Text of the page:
The Kneller Hall Trumpeters
The Trumpeters of The Royal Military School of Music, Kneller Hall, were one of our great national institutions from 1937 until a few years ago. The great State occasions, Coronations, royal concerts, Tattoos, even the state opening of Dickens and Jones at Richmond would have been incomplete without stirring fanfares from the Kneller Hall Trumpeters.
The museum now includes a display case on the Trumpeters, for many years the public face of the School.
The trumpets were designed by Lieutenant Colonel Hector Adkins, the Director of Music at Kneller Hall from 1921 to 1943, the first major event at which they were used was the Coronation of King George VI in Westminster Abbey in 1937.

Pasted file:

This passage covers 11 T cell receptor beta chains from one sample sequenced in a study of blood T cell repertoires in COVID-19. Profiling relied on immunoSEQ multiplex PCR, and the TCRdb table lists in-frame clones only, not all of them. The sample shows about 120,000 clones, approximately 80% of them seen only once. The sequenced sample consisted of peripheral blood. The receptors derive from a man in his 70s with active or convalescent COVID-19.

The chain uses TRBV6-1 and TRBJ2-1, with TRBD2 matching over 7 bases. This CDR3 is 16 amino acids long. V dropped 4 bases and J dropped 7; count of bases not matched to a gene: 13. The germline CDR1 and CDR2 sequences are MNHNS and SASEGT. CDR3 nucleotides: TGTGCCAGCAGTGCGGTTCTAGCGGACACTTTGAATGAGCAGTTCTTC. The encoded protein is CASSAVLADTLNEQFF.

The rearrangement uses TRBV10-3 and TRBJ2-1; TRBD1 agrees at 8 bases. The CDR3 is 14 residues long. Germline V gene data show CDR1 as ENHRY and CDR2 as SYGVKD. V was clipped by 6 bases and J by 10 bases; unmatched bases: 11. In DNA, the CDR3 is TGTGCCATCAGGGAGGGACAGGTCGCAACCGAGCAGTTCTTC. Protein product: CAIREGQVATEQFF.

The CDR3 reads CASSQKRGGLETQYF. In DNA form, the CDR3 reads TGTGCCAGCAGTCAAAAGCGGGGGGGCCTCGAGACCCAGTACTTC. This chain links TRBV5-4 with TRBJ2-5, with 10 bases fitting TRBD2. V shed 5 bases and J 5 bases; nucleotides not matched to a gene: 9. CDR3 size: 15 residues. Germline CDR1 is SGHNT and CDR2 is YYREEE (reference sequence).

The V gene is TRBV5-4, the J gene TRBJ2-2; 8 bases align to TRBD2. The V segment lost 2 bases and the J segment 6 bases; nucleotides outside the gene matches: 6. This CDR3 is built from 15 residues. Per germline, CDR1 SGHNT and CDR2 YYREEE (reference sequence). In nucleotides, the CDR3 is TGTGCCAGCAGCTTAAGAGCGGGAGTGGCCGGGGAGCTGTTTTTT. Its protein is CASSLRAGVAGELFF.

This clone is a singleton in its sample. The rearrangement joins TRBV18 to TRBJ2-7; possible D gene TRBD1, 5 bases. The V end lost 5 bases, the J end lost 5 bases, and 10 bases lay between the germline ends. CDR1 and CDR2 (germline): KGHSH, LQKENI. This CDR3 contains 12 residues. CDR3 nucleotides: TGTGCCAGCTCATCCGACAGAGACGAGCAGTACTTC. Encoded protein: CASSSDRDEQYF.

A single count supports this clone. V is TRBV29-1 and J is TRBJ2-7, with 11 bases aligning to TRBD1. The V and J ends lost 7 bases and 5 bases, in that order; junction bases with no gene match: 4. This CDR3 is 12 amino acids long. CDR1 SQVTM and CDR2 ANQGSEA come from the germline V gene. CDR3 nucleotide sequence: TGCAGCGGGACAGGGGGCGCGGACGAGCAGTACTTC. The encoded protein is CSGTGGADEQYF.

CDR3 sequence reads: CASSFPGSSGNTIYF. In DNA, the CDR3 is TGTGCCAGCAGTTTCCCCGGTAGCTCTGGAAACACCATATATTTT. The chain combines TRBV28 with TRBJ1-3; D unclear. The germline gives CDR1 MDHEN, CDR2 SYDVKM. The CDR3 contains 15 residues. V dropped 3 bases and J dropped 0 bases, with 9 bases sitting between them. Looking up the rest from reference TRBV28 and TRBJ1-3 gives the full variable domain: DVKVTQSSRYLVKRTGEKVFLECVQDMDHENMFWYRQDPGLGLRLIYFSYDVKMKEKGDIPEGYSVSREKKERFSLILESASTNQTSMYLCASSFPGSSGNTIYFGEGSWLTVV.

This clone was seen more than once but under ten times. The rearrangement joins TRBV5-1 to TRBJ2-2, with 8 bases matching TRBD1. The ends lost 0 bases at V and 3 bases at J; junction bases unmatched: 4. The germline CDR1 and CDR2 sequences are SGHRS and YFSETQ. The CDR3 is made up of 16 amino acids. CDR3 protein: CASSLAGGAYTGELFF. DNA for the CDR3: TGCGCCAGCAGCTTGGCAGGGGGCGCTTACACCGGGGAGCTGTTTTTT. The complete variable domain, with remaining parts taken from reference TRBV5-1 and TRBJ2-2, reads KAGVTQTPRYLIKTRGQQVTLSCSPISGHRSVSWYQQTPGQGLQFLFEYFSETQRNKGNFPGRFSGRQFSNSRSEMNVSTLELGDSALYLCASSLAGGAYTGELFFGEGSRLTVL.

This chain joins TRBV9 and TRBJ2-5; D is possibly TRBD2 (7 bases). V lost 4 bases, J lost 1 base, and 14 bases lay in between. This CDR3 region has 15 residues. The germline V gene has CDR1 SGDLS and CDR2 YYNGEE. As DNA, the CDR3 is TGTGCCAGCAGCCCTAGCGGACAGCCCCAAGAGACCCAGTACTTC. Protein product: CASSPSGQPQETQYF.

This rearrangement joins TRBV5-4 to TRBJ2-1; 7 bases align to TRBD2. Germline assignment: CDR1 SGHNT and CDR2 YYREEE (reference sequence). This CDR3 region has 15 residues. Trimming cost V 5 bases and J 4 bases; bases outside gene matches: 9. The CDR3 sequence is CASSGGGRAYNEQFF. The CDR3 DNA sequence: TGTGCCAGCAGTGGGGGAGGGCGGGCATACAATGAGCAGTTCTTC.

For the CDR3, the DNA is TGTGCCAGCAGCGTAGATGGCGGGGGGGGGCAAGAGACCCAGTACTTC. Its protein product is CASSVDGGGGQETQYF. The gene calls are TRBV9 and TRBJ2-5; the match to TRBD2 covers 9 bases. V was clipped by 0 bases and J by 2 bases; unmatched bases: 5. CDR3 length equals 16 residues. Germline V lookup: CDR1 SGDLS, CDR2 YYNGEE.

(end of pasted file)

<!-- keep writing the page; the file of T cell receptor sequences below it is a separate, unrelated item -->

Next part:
They replaced the earlier ‘Bach’ or ‘Aida’ trumpets which were difficult to hold with a banner attached, particularly in a strong wind. To complement them, valved trombones (sometimes referred to as tenor trumpets and bass trumpets) were designed to fit the same basic size and shape as the trumpets, so that they could be used alongside and be visually compatible.
The distinctive banners were designed by Mr. Kruger Gray, a man better known for the design of some of our coinage including the florin and half-crown. The banners depict the crown of the Royal Military School of Music and the clarion (or organ stops) which are allusive to the musical training at the school.